City Mayors describes the history, architecture and politics of the greatest city halls in the world. More


City Mayors invites readers to write short stories about people in cities around the world. More


City Mayors questions those who govern the world’s cities and talks to men and women who contribute to urban society and environment. More


City Mayors profiles national and international organisations representing cities as well as those dealing with urban issues. More


City Mayors reports on major national and international sporting events and their impact on cities. More


City Mayors lists cities and city organisations, profiles individual mayors and provides information on hundreds of urban events. More

This article was published in July 2005, before the Pope's visit to Cologne
Cologne ready to welcome Pope Benedict XVI
and hundreds of thousands of young Catholics

Gregor Gosciniak interviewed Karl-Heinz Merfeld, Head of Cologne Tourism

4 July 2005: Cologne, Germany’s fourth largest city, will host the 2005 Catholic World Youth Day and welcome Pope Benedict XVI on his first visit to his homeland since being elected head of the Catholic Church. Originally, organisers forecast some 800,000 visitors but, with the election of the first German Pope in 500 years, the number of pilgrims, visitors and journalists could be above one million. City Mayors’ German correspondent Gregor Gosciniak spoke to Karl-Heinz Merfeld, General Manager of the Cologne Tourist Board, and asked him why the city was chosen to host the 20th World Youth Day, how prepared it was for the hundreds of thousands of visitors and whether the event would provide any long-term benefits.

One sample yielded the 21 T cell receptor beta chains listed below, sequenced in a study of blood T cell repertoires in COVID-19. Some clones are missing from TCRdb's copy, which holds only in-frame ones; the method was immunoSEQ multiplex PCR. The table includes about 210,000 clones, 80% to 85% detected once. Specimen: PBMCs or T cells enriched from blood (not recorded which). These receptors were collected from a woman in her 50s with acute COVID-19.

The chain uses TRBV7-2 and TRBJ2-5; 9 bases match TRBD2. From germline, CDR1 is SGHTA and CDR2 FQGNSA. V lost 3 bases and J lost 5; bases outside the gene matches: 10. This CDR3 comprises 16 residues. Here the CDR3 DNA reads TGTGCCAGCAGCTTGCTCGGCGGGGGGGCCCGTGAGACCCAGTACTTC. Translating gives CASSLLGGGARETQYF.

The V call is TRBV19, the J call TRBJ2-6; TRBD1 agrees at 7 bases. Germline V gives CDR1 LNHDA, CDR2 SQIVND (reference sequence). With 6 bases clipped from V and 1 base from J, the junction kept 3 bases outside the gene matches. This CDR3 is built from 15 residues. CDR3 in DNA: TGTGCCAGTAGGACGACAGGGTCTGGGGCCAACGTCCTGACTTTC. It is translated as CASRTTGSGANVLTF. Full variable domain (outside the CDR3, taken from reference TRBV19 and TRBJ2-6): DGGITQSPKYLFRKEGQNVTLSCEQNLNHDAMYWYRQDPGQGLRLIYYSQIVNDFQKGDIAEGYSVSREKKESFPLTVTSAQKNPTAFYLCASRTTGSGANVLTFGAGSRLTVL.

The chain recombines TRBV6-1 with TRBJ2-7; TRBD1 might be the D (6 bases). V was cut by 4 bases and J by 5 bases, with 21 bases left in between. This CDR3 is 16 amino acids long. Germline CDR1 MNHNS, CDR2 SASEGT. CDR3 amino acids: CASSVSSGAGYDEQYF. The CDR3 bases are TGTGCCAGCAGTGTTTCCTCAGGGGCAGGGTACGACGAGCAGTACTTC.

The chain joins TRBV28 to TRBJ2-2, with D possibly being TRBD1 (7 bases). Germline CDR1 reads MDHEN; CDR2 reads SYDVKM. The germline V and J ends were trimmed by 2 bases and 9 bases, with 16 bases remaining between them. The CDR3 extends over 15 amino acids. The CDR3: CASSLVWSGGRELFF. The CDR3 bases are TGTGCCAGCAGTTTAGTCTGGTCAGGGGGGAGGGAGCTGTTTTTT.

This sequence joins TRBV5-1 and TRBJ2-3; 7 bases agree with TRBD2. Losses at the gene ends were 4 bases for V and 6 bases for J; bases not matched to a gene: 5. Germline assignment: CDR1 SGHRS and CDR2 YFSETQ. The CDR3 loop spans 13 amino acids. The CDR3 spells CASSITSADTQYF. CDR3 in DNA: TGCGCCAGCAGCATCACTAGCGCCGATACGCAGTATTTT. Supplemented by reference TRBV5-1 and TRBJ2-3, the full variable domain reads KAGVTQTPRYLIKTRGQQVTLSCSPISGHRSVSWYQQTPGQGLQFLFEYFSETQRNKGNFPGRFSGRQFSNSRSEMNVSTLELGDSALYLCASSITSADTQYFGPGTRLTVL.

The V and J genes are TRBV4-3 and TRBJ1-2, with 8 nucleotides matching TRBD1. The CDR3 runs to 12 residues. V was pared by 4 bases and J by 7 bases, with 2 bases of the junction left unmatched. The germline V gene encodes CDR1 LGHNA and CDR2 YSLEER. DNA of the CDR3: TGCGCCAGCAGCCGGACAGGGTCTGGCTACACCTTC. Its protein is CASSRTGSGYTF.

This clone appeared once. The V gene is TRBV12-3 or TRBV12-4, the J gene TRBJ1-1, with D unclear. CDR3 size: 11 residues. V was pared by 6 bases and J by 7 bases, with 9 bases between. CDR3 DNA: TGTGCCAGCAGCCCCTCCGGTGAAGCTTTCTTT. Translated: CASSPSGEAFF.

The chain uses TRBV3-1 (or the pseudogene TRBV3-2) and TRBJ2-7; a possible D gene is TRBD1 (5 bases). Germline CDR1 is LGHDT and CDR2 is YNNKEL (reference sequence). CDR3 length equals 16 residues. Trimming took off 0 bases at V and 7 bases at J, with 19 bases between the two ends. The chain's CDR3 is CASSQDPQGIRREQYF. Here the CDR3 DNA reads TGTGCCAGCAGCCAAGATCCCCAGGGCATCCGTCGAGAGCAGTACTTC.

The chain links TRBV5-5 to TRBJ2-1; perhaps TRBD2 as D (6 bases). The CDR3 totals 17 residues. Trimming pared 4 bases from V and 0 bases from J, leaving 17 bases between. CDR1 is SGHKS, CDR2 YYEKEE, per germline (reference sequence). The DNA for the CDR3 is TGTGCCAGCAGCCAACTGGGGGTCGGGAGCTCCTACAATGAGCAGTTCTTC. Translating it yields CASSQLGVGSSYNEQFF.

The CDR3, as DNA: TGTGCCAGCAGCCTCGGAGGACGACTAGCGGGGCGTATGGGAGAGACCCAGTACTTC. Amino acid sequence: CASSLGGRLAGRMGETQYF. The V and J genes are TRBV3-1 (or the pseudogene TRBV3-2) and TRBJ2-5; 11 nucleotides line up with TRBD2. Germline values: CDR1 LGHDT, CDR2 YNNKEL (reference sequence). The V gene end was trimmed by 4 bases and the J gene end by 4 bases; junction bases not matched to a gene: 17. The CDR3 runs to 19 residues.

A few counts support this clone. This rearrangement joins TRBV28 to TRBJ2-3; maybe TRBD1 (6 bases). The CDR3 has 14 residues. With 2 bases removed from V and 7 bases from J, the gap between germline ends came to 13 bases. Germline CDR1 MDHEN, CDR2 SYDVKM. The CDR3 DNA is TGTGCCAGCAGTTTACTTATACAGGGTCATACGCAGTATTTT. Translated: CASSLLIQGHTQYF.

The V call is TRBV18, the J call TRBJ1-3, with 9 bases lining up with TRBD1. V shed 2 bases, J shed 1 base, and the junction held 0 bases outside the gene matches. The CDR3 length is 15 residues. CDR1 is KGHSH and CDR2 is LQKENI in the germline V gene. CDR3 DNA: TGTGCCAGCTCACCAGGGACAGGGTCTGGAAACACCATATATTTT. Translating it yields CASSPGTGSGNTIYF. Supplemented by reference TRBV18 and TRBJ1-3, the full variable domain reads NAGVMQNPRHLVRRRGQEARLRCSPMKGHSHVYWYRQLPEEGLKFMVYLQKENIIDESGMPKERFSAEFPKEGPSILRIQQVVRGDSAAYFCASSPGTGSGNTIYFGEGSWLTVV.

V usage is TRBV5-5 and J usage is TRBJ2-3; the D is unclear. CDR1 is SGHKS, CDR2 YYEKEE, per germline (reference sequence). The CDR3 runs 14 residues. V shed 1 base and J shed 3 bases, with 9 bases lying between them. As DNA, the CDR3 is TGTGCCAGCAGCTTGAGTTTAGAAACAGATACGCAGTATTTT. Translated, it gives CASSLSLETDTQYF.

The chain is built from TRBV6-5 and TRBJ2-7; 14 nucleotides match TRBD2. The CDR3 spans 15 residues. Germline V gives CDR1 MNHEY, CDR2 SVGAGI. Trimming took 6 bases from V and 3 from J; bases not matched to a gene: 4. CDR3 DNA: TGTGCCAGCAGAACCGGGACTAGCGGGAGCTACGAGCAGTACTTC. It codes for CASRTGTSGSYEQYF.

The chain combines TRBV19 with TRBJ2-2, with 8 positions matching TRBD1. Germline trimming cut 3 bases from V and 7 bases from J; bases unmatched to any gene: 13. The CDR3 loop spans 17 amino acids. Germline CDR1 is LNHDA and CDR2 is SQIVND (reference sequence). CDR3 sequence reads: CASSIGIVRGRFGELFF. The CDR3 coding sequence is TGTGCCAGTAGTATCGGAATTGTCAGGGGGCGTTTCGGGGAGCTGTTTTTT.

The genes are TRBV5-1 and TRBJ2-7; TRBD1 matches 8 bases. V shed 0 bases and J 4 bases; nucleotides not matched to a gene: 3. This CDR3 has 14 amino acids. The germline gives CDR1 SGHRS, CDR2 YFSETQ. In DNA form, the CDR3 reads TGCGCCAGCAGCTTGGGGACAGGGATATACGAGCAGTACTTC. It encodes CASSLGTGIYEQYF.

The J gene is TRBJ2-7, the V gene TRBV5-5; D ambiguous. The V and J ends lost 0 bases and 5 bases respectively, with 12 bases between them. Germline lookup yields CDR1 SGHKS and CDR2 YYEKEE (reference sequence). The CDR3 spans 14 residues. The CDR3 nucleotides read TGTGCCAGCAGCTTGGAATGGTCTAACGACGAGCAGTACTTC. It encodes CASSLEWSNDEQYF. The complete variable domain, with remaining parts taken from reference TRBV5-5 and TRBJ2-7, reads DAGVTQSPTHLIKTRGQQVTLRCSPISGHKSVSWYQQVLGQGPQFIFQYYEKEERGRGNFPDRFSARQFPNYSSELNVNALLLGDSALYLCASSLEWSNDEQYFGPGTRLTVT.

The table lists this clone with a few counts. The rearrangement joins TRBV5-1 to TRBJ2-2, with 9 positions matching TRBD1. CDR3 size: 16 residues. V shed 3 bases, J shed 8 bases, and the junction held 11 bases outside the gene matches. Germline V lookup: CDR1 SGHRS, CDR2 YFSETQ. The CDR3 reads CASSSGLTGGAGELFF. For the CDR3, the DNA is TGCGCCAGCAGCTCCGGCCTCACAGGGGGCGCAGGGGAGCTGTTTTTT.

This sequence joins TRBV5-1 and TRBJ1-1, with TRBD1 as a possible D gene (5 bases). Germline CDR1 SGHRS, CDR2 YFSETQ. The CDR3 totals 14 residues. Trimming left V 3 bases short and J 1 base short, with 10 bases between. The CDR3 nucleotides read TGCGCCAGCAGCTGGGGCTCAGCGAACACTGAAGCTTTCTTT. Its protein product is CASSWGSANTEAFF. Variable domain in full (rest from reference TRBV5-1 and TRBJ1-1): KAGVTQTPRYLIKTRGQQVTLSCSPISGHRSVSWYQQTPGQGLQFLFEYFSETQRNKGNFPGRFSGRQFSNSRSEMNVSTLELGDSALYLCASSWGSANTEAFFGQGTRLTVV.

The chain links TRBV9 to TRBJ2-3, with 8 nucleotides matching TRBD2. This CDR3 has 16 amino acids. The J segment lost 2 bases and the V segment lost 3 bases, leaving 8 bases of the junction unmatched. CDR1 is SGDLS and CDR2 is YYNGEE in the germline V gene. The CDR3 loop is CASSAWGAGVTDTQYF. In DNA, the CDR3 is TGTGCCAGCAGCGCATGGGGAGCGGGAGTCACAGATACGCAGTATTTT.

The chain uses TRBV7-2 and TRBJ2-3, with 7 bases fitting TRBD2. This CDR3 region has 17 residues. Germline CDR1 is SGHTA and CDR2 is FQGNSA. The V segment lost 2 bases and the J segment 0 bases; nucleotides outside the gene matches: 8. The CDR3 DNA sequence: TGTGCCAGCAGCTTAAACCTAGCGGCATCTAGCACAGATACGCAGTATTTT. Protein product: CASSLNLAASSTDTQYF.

City Mayors: What do you think caused the Catholic Church to choose Cologne as host city for the 20th World Youth Day 2005?

Karl-Heinz Merfeld: I think the most important reasons to choose Cologne were that our City has 2000 years of rich and diverse history as well as the fact that Cologne always used to be a City for pilgrims. The gothic Cologne Cathedral, which a UNESCO World Heritage site, is not only the landmark of Cologne but also a worldwide- known symbol of the Catholic Church.

Last but not least, accessibility plays a major part in staging such a large-scale event in a city and region. If you expect more than 800,000 visitors, the region has to provide the necessary infrastructure. Cologne / Bonn Airport, for example, provides perfect access to the region, and the many no-frills connections make it interesting for young travellers coming from all over Europe, so does the airport of Düsseldorf which is only 30 minutes away from our City.

Cologne is one of Europe’s most important railroad junctions, from Frankfurt it only takes 50 minutes to get here on high-speed trains. Certainly our location in the heart of Europe and our efficient public transportation system were also reasons for choosing Cologne.

City Mayors: After the decision for Cologne was made, how did the City Administration and the Tourist Board prepare themselves for an event of that scale?